You can get a good hot dog on the streets of New York City, but it just plain tastes better from a street vendor on Lower Broadway in Nashville, with country music playing in the background.
However, most of those food vendors downtown have now been chased off.
"Everybody loves a good hot dog. We have a unique business," said vendor Bill Hall.
But that unique business is dwindling at Broadway and Second Avenue, where "no vending" signs now dot the landscape. Hot dog vendors are being forced to relocate to less-populated parts of Nashville.
City officials say business owners have been complaining about the mobile competition, so a 15-year-old ordinance is being enforced.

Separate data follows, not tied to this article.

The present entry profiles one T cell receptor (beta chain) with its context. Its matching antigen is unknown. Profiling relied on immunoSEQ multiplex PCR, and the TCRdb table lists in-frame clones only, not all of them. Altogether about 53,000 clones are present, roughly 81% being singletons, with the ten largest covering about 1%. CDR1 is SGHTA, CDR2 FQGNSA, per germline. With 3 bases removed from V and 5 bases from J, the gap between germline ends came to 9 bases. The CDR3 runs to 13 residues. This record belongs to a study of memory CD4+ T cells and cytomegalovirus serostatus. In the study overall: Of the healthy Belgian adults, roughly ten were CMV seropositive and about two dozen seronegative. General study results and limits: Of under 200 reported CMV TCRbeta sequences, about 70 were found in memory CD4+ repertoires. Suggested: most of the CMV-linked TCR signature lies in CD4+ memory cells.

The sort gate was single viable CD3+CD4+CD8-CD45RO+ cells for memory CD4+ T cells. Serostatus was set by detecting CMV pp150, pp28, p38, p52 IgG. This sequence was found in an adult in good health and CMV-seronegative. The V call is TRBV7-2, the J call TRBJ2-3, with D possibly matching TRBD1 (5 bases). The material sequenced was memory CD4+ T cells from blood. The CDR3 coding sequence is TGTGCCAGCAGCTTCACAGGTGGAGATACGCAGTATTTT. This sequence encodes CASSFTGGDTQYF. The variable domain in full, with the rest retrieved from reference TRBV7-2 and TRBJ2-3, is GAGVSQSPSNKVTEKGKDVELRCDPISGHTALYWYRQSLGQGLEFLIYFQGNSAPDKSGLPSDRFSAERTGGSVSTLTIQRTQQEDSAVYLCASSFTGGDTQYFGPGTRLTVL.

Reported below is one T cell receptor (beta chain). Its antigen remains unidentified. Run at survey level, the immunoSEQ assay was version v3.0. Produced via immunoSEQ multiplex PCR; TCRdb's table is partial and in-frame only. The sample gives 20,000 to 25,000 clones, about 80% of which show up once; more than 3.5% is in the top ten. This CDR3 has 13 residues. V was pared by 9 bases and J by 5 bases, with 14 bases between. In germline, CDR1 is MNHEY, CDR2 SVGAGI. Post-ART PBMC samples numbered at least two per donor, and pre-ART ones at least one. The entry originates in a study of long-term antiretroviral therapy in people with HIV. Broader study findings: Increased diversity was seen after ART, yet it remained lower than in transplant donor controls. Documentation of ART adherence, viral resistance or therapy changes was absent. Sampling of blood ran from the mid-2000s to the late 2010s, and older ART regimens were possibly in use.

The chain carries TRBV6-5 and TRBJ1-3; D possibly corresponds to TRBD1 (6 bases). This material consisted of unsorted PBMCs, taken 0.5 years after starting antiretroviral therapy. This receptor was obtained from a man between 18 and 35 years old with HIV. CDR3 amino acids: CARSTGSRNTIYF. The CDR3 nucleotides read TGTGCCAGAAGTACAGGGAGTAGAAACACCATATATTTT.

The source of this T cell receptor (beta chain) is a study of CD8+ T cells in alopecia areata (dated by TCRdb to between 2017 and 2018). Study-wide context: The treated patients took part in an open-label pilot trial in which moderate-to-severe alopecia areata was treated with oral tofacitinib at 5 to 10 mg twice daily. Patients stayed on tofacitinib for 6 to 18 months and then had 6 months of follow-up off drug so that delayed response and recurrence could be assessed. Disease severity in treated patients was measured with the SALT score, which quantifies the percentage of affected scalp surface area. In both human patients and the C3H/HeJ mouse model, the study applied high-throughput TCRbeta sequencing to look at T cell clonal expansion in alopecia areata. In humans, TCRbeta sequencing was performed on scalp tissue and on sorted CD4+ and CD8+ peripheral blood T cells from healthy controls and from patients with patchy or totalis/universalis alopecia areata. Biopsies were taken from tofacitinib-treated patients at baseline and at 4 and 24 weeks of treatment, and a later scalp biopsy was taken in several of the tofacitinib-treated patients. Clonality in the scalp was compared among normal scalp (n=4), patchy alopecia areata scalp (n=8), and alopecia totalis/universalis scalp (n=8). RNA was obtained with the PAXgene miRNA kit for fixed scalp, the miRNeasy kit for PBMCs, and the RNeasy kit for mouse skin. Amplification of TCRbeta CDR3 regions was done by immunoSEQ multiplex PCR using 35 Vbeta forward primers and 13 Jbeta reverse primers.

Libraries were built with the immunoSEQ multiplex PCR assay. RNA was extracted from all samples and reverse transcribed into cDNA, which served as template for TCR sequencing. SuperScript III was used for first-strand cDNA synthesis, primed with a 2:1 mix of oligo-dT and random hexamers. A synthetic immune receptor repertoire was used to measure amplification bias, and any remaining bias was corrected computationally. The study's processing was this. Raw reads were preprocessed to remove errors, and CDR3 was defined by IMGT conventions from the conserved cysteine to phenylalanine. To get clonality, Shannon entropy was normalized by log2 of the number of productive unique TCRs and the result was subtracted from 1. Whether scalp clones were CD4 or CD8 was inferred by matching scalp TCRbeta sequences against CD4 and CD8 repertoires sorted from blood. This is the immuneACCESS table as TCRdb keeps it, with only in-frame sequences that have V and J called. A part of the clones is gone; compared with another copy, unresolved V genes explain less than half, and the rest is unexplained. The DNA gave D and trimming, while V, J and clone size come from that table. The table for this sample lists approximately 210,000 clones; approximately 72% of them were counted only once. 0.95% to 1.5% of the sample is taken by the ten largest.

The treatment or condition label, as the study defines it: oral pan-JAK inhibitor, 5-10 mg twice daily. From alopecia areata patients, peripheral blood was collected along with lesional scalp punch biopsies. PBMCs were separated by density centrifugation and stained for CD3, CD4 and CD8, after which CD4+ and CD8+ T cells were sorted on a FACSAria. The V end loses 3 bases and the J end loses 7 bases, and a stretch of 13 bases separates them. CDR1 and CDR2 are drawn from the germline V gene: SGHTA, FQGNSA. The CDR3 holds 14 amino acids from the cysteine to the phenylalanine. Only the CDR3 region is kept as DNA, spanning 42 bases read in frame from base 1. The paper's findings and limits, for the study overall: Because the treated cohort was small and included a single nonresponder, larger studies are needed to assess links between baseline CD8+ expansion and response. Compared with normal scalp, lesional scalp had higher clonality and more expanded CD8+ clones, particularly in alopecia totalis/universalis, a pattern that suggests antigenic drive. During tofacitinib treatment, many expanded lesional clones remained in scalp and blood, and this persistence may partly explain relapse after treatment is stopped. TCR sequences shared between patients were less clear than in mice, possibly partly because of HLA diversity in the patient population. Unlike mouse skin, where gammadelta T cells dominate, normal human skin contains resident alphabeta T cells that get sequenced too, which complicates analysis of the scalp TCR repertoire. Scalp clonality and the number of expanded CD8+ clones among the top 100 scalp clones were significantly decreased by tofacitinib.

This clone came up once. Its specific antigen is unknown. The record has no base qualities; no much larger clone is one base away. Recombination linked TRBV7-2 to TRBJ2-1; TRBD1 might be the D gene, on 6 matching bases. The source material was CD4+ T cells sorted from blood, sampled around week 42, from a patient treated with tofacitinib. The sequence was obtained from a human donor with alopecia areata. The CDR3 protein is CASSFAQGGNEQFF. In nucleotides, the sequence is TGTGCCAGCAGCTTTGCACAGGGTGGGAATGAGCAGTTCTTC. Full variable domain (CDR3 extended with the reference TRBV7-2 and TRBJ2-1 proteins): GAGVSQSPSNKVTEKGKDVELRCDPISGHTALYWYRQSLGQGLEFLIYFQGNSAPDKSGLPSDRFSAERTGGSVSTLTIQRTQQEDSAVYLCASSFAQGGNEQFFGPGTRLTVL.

"The vendors all want to be where the people are, and all the people want to be down on Broadway," said Mark Macy, with Metro Public Works. "There's just not that many places in that stretch of Broadway that comply with the Metro Code."
Not everyone is pleased with the city's rules.
"I don't think it's right. I think it brings charm to downtown Nashville," said hot dog fan Linda Girby. "For people who are out on the street and just want to grab something quick, that's the thing to do. I think it's wrong and they ought to let them stay."
Hall's hot dog cart is parked in a private parking lot, so for now his business is safe. His brethren are not so lucky.
"I'm all for the little guy taking care of himself. Small business is what makes this country thrive," Hall said.
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